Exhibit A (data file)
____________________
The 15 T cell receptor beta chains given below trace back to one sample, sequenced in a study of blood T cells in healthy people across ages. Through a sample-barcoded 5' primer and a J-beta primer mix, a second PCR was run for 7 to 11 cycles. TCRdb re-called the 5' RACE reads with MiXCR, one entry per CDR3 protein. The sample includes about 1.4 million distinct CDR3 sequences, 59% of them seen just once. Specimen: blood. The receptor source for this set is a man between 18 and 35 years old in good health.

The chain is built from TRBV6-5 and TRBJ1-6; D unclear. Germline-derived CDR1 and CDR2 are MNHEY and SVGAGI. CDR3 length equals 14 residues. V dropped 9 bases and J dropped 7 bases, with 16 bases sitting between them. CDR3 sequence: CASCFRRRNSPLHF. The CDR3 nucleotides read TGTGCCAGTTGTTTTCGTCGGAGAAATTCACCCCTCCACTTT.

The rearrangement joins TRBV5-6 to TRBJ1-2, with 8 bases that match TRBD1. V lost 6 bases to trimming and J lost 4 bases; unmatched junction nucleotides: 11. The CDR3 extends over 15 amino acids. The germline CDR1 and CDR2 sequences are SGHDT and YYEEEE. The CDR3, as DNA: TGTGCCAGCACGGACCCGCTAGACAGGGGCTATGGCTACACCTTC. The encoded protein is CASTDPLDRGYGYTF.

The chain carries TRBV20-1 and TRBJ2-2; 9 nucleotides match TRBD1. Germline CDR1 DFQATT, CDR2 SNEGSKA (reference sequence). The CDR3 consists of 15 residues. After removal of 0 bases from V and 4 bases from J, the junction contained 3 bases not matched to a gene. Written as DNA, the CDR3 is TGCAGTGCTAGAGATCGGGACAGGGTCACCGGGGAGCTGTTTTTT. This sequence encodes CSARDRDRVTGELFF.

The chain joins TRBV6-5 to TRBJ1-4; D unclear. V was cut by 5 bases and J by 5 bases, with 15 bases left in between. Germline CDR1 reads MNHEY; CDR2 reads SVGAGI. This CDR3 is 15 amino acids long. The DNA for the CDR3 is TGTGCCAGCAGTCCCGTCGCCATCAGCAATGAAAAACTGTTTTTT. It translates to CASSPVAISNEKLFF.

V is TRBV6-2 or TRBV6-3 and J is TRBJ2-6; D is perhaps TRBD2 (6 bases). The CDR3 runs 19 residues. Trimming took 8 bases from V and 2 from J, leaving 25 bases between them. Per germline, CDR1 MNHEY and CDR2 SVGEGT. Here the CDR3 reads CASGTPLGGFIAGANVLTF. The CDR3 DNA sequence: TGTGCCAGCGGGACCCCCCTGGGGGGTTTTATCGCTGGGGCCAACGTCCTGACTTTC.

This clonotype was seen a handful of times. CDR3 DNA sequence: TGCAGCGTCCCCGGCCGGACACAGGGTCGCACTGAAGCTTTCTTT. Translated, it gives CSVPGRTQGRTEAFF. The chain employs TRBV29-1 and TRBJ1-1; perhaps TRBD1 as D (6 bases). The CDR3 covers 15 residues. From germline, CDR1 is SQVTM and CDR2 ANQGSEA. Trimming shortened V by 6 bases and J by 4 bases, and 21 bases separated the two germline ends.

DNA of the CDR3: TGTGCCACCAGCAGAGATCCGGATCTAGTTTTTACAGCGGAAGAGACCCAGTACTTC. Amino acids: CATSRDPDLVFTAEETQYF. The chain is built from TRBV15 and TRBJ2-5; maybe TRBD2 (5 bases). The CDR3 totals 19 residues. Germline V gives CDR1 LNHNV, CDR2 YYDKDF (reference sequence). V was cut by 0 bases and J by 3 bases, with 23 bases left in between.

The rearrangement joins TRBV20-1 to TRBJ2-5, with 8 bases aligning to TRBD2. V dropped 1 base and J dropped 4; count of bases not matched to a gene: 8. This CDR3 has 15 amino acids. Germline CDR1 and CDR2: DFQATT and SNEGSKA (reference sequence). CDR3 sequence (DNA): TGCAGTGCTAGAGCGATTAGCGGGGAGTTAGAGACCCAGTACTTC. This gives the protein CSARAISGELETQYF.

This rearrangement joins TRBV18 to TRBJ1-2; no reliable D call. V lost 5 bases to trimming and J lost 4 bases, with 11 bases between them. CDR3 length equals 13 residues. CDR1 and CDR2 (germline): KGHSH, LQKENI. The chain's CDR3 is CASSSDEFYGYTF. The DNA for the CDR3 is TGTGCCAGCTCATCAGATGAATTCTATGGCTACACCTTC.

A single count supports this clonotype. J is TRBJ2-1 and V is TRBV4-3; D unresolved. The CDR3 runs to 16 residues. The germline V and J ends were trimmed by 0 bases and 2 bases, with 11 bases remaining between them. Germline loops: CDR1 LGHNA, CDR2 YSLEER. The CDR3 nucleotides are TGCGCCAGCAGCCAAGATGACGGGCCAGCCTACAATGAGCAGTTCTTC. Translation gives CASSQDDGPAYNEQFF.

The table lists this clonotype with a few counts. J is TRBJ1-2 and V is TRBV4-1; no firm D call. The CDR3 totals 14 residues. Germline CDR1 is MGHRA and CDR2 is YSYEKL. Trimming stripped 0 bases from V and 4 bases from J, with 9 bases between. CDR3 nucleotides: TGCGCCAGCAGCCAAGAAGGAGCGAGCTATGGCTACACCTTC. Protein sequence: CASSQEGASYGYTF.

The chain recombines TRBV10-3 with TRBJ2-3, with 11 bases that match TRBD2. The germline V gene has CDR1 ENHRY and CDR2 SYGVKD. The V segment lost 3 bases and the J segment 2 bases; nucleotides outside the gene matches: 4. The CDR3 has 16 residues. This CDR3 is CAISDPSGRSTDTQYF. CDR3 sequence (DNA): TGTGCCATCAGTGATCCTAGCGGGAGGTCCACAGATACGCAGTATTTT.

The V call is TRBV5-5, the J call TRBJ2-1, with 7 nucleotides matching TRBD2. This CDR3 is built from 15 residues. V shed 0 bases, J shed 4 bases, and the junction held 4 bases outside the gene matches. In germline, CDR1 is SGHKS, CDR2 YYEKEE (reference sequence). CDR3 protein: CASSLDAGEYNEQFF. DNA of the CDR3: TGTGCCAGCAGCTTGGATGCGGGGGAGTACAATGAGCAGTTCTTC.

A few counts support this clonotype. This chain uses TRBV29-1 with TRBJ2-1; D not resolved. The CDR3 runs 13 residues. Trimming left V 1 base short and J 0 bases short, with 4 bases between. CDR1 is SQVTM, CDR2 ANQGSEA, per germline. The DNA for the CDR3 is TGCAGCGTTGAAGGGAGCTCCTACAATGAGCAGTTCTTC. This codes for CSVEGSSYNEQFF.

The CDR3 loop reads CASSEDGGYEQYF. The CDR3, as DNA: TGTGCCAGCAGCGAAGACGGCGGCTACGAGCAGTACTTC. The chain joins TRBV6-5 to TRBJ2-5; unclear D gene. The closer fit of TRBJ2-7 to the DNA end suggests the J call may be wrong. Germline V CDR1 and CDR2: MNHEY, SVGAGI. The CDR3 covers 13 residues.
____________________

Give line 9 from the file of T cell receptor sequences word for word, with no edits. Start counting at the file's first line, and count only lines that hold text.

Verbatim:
The rearrangement joins TRBV20-1 to TRBJ2-5, with 8 bases aligning to TRBD2. V dropped 1 base and J dropped 4; count of bases not matched to a gene: 8. This CDR3 has 15 amino acids. Germline CDR1 and CDR2: DFQATT and SNEGSKA (reference sequence). CDR3 sequence (DNA): TGCAGTGCTAGAGCGATTAGCGGGGAGTTAGAGACCCAGTACTTC. This gives the protein CSARAISGELETQYF.